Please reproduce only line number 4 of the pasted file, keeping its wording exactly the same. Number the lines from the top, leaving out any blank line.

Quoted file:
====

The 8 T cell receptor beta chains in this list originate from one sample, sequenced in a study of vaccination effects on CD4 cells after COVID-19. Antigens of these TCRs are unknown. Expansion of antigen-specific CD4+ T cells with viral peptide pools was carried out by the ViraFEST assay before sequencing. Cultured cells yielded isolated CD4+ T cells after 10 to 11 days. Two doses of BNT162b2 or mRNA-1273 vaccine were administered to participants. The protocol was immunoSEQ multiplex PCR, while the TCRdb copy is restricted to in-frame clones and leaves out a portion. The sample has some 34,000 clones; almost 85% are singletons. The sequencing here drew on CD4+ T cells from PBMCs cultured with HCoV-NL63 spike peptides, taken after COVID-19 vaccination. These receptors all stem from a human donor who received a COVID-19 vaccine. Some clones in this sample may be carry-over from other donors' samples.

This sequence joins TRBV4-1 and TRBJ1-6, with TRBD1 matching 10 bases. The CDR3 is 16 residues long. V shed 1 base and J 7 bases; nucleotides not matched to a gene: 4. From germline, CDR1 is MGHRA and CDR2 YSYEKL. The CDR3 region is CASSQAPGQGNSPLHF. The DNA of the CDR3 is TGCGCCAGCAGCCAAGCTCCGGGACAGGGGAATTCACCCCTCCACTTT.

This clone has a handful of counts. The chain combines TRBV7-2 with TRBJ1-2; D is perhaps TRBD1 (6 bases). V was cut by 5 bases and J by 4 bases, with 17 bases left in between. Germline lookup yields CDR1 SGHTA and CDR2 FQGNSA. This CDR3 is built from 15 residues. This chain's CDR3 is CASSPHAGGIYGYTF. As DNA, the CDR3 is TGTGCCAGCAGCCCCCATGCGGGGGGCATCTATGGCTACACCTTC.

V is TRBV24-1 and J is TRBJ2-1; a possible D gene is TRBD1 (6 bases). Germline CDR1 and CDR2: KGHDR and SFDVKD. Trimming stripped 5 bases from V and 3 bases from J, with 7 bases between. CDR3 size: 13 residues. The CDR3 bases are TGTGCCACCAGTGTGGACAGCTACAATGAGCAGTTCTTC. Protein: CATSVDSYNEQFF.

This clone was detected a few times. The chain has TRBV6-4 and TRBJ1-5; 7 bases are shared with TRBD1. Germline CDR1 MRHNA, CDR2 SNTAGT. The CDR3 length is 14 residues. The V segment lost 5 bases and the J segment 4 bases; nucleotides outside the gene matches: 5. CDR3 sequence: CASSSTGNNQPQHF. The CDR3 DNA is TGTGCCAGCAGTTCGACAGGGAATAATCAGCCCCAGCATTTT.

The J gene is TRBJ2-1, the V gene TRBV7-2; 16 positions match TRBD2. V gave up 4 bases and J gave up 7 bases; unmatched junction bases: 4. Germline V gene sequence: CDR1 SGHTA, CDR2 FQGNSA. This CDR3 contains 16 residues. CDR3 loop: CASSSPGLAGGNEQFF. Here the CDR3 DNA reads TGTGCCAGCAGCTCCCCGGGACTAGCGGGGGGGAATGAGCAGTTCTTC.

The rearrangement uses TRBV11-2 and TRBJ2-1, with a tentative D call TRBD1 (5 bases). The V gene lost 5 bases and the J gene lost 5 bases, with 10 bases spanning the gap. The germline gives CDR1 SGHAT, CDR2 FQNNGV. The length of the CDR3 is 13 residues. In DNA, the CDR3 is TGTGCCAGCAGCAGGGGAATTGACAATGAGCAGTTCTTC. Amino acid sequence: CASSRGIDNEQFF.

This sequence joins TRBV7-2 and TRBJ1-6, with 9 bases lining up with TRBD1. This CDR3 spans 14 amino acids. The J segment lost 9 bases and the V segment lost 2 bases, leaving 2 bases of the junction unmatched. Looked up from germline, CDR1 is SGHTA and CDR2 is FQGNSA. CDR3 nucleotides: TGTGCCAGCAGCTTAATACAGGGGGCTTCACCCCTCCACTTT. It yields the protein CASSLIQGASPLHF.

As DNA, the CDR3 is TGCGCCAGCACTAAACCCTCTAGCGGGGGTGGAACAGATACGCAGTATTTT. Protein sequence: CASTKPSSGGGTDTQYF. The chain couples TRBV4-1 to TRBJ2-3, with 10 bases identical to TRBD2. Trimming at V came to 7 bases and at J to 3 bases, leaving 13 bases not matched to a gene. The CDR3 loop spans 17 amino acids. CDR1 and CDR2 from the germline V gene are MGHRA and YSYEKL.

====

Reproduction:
V is TRBV24-1 and J is TRBJ2-1; a possible D gene is TRBD1 (6 bases). Germline CDR1 and CDR2: KGHDR and SFDVKD. Trimming stripped 5 bases from V and 3 bases from J, with 7 bases between. CDR3 size: 13 residues. The CDR3 bases are TGTGCCACCAGTGTGGACAGCTACAATGAGCAGTTCTTC. Protein: CATSVDSYNEQFF.